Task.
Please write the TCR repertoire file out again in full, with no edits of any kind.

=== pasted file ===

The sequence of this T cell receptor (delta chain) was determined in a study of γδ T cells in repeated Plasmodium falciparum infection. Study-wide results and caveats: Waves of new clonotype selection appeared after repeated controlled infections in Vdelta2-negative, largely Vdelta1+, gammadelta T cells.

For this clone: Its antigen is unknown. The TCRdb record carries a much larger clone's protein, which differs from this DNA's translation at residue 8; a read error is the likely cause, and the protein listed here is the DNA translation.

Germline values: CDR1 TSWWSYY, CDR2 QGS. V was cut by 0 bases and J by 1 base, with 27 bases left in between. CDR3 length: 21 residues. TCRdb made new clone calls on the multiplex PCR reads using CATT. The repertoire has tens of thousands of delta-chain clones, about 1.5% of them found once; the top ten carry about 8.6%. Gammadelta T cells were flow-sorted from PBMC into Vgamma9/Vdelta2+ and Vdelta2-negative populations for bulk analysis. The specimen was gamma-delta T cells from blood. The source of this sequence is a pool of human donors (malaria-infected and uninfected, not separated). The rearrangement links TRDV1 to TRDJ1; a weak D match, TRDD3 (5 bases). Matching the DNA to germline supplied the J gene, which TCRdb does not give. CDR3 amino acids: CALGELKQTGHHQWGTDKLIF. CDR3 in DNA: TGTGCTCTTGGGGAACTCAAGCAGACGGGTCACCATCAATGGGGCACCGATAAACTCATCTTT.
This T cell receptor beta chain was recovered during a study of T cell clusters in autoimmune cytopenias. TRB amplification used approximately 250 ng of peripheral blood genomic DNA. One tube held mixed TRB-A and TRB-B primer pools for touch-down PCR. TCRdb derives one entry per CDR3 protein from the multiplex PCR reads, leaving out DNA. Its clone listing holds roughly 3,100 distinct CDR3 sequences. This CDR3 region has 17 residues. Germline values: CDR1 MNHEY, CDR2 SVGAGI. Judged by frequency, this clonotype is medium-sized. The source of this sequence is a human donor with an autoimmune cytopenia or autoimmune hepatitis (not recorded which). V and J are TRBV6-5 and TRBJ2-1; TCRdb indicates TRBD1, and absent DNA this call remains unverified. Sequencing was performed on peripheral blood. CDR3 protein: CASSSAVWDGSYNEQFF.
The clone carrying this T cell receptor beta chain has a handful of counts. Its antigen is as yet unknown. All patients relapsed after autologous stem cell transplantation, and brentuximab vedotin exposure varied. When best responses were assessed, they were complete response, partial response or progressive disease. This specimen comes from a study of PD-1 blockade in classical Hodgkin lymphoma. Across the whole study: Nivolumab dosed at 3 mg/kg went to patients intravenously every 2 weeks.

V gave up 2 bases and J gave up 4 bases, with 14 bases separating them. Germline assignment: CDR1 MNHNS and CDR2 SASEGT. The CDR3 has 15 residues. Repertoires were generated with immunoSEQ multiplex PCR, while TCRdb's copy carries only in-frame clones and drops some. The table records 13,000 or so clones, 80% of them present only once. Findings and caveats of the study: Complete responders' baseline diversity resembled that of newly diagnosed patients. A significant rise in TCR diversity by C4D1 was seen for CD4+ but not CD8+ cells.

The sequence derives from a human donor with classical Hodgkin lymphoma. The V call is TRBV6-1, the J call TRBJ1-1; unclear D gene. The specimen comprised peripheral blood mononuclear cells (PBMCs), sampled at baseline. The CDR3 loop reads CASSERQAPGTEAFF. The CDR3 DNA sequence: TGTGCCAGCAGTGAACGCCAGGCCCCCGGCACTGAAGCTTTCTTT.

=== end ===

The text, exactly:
The sequence of this T cell receptor (delta chain) was determined in a study of γδ T cells in repeated Plasmodium falciparum infection. Study-wide results and caveats: Waves of new clonotype selection appeared after repeated controlled infections in Vdelta2-negative, largely Vdelta1+, gammadelta T cells.

For this clone: Its antigen is unknown. The TCRdb record carries a much larger clone's protein, which differs from this DNA's translation at residue 8; a read error is the likely cause, and the protein listed here is the DNA translation.

Germline values: CDR1 TSWWSYY, CDR2 QGS. V was cut by 0 bases and J by 1 base, with 27 bases left in between. CDR3 length: 21 residues. TCRdb made new clone calls on the multiplex PCR reads using CATT. The repertoire has tens of thousands of delta-chain clones, about 1.5% of them found once; the top ten carry about 8.6%. Gammadelta T cells were flow-sorted from PBMC into Vgamma9/Vdelta2+ and Vdelta2-negative populations for bulk analysis. The specimen was gamma-delta T cells from blood. The source of this sequence is a pool of human donors (malaria-infected and uninfected, not separated). The rearrangement links TRDV1 to TRDJ1; a weak D match, TRDD3 (5 bases). Matching the DNA to germline supplied the J gene, which TCRdb does not give. CDR3 amino acids: CALGELKQTGHHQWGTDKLIF. CDR3 in DNA: TGTGCTCTTGGGGAACTCAAGCAGACGGGTCACCATCAATGGGGCACCGATAAACTCATCTTT.
This T cell receptor beta chain was recovered during a study of T cell clusters in autoimmune cytopenias. TRB amplification used approximately 250 ng of peripheral blood genomic DNA. One tube held mixed TRB-A and TRB-B primer pools for touch-down PCR. TCRdb derives one entry per CDR3 protein from the multiplex PCR reads, leaving out DNA. Its clone listing holds roughly 3,100 distinct CDR3 sequences. This CDR3 region has 17 residues. Germline values: CDR1 MNHEY, CDR2 SVGAGI. Judged by frequency, this clonotype is medium-sized. The source of this sequence is a human donor with an autoimmune cytopenia or autoimmune hepatitis (not recorded which). V and J are TRBV6-5 and TRBJ2-1; TCRdb indicates TRBD1, and absent DNA this call remains unverified. Sequencing was performed on peripheral blood. CDR3 protein: CASSSAVWDGSYNEQFF.
The clone carrying this T cell receptor beta chain has a handful of counts. Its antigen is as yet unknown. All patients relapsed after autologous stem cell transplantation, and brentuximab vedotin exposure varied. When best responses were assessed, they were complete response, partial response or progressive disease. This specimen comes from a study of PD-1 blockade in classical Hodgkin lymphoma. Across the whole study: Nivolumab dosed at 3 mg/kg went to patients intravenously every 2 weeks.

V gave up 2 bases and J gave up 4 bases, with 14 bases separating them. Germline assignment: CDR1 MNHNS and CDR2 SASEGT. The CDR3 has 15 residues. Repertoires were generated with immunoSEQ multiplex PCR, while TCRdb's copy carries only in-frame clones and drops some. The table records 13,000 or so clones, 80% of them present only once. Findings and caveats of the study: Complete responders' baseline diversity resembled that of newly diagnosed patients. A significant rise in TCR diversity by C4D1 was seen for CD4+ but not CD8+ cells.

The sequence derives from a human donor with classical Hodgkin lymphoma. The V call is TRBV6-1, the J call TRBJ1-1; unclear D gene. The specimen comprised peripheral blood mononuclear cells (PBMCs), sampled at baseline. The CDR3 loop reads CASSERQAPGTEAFF. The CDR3 DNA sequence: TGTGCCAGCAGTGAACGCCAGGCCCCCGGCACTGAAGCTTTCTTT.